The Pharisees and scribes criticize Jesus in the Gospel today because he is spending time with people who are sinners: tax collectors, who robbed them by charging unfair taxes and serving the Romans, who were mean to them and sinners, who did bad things and did not come to worship at the Temple. So Jesus asks the Pharisees and scribes to think of how happy they would be if they lost something valuable to them and then found it again.
Imagine if you lost your spending money for this week, and after searching and searching your locker you give up and take your books to class and there it is, stuck between two books! Wouldn’t you be happy?
Imagine if you lost your cat and you searched for hours and hours and came home sad and suddenly heard him scratching at the door to be let in. Wouldn’t you be happy?
Now imagine if it were your brother or sister or aunt or someone in your family. You would never stop looking. Never. You would always be waiting to hear from them.
In Heaven God knows that sinners are lost, and he wants to find them so badly, but they hide from him and go far away from him, just like the son in the Gospel today. And just like the Father of the Prodigal Son, God waits and waits for them to come back. Our Lord teaches us that all of Heaven shouts for joy when a sinner is found and comes back and gets on the road to Heaven again. Our Lord goes to the sinners in the Gospel today because if he doesn’t help them find God the Father again they will never find him. Like the son today in the Gospel, they go far away and become poor and sad, but when they come back, sorry for what they have done, all of Heaven is happy and God takes them back in as if nothing had happened.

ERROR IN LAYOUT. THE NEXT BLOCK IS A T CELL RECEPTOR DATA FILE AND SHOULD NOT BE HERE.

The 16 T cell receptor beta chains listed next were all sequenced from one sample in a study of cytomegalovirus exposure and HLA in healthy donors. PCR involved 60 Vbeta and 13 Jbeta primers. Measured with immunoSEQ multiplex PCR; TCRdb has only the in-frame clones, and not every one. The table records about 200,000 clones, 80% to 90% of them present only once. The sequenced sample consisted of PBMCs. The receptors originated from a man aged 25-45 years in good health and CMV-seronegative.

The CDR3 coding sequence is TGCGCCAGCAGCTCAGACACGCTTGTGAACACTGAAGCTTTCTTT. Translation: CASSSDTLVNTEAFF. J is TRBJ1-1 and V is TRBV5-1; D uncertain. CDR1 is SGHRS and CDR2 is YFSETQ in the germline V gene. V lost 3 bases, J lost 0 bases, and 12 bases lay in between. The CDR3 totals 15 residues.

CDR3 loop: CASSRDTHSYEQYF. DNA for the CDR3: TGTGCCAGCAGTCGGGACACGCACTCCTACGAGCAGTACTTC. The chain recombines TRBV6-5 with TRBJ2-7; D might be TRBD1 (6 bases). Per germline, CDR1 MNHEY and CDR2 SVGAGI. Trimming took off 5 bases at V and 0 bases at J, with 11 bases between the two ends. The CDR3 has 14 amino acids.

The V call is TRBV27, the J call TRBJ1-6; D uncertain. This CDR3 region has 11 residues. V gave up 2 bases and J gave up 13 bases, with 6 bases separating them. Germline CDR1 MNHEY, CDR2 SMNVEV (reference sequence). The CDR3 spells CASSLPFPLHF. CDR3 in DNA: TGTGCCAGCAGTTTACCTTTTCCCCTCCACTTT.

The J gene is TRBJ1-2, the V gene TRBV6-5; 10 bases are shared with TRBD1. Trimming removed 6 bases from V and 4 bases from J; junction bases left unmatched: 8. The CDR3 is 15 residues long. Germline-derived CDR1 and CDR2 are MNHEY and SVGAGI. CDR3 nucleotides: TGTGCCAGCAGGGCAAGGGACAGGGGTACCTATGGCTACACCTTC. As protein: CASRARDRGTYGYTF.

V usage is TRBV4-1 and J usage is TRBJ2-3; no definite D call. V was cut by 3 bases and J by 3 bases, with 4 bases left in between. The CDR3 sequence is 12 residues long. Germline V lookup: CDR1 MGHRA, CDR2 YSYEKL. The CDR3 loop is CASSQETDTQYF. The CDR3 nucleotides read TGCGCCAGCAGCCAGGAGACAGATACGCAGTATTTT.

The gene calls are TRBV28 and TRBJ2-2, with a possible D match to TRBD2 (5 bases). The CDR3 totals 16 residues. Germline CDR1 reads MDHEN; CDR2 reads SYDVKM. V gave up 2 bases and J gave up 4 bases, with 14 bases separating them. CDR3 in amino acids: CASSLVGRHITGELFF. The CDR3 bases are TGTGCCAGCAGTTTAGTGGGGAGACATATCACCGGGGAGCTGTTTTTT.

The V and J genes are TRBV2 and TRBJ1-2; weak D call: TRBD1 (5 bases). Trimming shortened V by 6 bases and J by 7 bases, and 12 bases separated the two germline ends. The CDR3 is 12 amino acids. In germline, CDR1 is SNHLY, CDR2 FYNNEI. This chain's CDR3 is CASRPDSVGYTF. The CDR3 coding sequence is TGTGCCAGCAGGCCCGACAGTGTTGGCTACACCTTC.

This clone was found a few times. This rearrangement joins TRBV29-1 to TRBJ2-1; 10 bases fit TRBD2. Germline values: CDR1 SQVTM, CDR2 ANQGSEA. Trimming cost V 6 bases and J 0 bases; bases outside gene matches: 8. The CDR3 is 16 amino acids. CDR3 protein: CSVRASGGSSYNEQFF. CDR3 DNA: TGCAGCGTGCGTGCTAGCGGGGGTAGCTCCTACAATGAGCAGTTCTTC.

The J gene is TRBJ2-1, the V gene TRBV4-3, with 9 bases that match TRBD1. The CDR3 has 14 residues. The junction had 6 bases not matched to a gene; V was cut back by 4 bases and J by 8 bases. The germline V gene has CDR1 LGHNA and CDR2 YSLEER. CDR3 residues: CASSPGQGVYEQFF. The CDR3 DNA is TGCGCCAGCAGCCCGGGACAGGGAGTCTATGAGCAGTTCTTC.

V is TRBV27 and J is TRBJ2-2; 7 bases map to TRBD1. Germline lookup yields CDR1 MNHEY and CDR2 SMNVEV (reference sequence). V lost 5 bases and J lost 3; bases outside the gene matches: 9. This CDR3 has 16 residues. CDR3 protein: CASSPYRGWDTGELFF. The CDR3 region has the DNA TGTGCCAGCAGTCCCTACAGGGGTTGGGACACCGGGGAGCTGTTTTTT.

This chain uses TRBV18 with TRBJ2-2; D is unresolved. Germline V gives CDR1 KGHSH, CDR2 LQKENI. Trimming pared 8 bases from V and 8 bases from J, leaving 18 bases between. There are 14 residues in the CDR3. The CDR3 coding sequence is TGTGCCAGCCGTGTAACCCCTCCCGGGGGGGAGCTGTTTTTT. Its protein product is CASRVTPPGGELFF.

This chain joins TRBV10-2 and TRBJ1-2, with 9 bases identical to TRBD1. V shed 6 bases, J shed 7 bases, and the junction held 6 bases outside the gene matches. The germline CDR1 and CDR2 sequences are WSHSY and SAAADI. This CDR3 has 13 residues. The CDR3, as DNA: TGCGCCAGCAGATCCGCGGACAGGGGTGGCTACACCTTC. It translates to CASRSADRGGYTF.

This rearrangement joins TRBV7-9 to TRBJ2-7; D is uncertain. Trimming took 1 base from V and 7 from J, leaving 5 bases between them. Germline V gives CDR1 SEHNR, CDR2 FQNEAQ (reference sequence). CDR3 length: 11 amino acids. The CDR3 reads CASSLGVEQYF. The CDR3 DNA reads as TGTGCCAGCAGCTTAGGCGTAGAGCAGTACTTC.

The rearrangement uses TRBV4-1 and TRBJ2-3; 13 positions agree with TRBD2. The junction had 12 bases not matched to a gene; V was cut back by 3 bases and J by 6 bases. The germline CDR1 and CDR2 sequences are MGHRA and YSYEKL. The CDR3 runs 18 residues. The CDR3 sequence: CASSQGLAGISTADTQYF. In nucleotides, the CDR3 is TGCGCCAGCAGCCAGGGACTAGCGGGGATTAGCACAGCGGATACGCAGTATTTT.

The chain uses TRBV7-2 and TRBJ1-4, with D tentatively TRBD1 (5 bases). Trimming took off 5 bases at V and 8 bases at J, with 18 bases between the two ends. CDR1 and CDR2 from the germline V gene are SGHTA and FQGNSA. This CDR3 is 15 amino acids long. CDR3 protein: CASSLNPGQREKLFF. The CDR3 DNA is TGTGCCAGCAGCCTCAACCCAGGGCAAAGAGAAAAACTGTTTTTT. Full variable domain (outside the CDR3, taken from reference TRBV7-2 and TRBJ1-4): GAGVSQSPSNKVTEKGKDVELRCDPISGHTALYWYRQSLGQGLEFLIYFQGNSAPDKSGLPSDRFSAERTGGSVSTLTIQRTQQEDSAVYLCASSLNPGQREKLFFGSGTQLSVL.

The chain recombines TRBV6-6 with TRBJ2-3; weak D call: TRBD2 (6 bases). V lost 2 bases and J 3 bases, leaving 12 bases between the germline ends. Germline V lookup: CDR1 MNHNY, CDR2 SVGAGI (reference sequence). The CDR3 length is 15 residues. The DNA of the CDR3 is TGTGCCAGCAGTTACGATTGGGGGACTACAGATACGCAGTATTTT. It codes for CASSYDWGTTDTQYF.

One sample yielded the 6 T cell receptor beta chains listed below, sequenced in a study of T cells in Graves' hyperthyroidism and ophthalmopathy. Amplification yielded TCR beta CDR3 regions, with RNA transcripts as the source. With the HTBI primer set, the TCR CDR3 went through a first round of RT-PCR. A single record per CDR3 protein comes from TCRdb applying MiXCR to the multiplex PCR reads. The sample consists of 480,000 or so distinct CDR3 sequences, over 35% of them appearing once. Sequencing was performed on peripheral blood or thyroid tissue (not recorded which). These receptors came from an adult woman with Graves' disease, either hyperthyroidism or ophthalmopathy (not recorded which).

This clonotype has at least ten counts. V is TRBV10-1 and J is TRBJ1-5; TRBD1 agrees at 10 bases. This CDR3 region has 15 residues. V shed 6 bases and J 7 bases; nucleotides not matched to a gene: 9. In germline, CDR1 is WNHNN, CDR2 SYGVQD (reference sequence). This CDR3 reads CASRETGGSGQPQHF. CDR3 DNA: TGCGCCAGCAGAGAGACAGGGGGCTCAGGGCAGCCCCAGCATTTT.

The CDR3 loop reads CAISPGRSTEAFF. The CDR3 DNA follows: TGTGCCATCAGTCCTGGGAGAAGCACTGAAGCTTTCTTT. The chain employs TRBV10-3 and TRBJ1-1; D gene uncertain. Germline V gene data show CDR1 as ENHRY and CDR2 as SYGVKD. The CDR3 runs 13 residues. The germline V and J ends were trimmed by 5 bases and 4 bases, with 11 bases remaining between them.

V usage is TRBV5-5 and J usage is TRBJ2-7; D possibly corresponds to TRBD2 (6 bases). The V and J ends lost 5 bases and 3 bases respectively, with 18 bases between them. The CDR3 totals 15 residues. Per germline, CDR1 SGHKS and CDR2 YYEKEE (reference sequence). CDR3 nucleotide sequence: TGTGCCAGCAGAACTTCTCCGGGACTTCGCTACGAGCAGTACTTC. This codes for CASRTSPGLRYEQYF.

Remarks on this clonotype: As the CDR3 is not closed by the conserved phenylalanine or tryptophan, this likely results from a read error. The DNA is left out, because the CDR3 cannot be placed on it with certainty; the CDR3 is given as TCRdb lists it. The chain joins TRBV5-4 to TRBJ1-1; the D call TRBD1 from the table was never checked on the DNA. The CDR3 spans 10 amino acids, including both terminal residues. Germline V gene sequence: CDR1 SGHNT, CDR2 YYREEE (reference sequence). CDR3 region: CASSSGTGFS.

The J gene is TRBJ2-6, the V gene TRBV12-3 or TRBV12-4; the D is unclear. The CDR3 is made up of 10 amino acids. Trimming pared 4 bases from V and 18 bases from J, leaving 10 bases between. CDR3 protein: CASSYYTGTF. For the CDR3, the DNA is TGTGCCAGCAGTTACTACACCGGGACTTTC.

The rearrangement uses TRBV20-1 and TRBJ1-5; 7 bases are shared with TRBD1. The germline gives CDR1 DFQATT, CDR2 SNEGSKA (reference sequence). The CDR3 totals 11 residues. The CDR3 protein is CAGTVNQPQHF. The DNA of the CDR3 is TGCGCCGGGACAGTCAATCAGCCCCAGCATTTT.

When we do bad things, all we have to do is say we’re sorry and ask God to forgive us. We can come to confession for the big things, and for the little things of every day, all we have to do is come to him in our hearts and tell him we’re sorry. When we hurt others, it is so hard to say we are sorry, but when we don’t, we are left poor, alone, and lonely, because it is like we have left someone in our family. The other son in the Gospel today didn’t want to forgive his brother, and look how angry and alone he was.
Let’s ask Our Lord today for the grace to always have the love and humility to say we are sorry to those we hurt by our actions, and for the grace to live like true brothers and sisters.
Readings: Exodus 32:7–11, 13–14; Psalm 51:3–4, 12–13, 17, 19; 1 Timothy 1:12–17; Luke 15:1–32. See also 4th Sunday of Lent, Cycle C, 2nd Week of Lent, Saturday, and 31st Week in Ordinary Time, Thursday.